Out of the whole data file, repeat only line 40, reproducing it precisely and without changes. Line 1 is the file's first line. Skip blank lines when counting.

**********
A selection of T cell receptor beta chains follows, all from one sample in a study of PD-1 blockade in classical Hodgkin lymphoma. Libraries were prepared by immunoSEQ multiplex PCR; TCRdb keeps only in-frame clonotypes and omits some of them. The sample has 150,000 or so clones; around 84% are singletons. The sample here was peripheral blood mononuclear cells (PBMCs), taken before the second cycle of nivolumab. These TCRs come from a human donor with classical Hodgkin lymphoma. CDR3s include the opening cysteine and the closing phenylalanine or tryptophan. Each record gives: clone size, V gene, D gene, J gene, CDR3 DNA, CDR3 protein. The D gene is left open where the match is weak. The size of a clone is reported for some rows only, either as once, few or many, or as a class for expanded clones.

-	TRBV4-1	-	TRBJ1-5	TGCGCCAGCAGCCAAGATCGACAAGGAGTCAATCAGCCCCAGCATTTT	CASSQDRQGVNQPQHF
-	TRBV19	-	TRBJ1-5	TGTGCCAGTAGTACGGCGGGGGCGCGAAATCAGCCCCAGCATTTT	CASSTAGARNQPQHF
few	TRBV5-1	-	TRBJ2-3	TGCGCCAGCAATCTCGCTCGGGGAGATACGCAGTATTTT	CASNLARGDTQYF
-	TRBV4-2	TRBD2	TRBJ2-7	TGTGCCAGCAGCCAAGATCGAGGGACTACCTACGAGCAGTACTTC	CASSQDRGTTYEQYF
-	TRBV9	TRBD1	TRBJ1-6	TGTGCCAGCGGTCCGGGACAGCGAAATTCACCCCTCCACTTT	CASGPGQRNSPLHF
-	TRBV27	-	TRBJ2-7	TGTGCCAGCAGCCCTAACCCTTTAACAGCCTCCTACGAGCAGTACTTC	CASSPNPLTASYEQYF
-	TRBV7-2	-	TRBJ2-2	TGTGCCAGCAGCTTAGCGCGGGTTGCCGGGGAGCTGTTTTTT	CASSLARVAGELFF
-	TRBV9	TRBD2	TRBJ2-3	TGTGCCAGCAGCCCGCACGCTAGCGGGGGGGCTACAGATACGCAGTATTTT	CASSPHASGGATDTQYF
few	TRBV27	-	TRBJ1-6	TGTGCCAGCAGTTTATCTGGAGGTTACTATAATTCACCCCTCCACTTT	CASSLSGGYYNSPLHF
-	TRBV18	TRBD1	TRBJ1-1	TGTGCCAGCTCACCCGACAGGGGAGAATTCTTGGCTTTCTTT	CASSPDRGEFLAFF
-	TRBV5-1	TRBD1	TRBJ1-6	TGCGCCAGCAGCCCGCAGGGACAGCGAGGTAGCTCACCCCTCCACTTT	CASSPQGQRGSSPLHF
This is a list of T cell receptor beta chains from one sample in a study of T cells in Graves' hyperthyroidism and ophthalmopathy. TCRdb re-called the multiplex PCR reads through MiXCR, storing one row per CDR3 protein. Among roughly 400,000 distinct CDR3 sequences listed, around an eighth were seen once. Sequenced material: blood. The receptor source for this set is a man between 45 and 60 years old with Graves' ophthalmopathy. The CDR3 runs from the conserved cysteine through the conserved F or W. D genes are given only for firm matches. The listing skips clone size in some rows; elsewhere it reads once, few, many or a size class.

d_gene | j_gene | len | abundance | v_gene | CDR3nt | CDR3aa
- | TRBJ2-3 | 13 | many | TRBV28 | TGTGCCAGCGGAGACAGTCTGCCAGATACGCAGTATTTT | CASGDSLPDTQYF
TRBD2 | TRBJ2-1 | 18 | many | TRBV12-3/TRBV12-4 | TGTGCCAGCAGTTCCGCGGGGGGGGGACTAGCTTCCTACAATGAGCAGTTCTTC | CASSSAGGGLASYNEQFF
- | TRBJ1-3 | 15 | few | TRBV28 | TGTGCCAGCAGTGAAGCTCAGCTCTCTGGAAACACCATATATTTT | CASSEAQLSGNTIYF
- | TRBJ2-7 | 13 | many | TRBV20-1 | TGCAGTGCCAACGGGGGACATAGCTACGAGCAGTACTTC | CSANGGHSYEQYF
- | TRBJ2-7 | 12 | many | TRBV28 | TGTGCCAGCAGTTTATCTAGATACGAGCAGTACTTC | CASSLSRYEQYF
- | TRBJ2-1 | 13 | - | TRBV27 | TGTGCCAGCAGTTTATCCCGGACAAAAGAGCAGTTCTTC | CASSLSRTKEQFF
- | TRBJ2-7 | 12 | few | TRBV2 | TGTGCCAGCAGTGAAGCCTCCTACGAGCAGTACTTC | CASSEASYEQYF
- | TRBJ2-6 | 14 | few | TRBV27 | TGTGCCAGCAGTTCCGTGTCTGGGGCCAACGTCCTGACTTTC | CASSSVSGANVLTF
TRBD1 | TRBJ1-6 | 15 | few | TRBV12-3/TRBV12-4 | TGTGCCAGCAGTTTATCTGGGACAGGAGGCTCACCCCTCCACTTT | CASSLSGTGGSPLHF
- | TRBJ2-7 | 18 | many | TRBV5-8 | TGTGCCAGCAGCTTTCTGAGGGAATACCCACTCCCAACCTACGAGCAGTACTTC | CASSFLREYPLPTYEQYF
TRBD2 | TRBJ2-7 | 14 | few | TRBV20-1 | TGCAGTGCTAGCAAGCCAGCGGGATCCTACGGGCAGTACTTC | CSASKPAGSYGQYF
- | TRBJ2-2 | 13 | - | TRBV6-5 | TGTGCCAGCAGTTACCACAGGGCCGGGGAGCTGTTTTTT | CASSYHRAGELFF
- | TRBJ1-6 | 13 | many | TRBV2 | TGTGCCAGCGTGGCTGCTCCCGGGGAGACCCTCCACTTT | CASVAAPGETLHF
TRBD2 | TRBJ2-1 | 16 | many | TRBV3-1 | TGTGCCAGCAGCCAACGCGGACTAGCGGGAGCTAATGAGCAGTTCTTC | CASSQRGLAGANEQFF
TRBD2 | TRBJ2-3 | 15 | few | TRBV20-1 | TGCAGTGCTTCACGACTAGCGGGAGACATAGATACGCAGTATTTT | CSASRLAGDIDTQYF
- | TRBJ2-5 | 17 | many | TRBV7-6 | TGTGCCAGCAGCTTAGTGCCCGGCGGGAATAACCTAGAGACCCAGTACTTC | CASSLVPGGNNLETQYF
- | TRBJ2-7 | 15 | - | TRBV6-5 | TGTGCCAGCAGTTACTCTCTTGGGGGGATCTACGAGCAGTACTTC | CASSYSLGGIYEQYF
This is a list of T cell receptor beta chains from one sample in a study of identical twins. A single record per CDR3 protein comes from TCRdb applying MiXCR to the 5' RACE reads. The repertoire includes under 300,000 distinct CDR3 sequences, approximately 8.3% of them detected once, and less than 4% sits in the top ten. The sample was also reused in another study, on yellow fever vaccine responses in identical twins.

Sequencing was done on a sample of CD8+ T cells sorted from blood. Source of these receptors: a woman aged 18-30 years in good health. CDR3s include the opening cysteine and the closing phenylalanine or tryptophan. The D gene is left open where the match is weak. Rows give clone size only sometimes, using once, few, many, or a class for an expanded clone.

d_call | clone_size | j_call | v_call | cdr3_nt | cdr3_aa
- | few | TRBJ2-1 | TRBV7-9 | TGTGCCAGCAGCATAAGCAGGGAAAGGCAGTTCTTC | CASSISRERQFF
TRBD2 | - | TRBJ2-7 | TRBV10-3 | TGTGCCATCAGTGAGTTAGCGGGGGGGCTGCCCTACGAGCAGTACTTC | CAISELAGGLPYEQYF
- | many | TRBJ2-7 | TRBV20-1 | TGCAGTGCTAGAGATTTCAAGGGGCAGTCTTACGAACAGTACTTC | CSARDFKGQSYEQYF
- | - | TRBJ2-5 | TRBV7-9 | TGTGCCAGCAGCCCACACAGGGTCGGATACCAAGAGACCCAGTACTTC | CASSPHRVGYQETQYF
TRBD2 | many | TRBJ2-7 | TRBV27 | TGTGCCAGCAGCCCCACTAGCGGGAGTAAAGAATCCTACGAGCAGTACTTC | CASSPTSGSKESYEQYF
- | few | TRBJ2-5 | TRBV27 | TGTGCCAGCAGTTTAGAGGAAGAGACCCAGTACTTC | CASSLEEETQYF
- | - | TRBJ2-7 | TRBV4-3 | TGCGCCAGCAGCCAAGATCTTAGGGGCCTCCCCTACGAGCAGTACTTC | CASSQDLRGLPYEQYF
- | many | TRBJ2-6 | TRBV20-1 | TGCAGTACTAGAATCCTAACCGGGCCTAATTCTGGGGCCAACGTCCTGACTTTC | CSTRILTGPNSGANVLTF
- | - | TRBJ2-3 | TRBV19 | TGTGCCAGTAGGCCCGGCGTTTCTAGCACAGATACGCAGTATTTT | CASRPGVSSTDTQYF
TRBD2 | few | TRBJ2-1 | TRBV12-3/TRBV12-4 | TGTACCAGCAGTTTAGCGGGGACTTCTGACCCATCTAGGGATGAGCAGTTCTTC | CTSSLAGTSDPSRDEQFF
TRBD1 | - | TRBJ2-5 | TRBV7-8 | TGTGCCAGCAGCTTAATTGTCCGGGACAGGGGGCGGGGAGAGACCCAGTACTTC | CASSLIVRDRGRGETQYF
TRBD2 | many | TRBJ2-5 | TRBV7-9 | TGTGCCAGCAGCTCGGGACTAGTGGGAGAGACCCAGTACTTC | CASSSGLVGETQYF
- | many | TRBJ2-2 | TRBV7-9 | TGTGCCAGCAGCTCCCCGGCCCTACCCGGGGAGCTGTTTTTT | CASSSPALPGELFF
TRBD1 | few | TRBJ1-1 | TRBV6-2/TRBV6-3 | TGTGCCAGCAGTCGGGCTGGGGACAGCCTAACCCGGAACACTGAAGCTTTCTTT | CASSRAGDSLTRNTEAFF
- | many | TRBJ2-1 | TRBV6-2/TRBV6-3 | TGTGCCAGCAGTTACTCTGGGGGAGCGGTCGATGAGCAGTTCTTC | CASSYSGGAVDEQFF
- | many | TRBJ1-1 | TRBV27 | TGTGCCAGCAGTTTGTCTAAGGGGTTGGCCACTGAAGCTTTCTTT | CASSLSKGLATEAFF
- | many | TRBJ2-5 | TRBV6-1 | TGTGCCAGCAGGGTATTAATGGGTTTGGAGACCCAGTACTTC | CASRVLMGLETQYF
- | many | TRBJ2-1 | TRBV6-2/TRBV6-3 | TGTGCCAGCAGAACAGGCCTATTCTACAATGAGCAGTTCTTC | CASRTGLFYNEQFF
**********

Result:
- | few | TRBJ2-5 | TRBV27 | TGTGCCAGCAGTTTAGAGGAAGAGACCCAGTACTTC | CASSLEEETQYF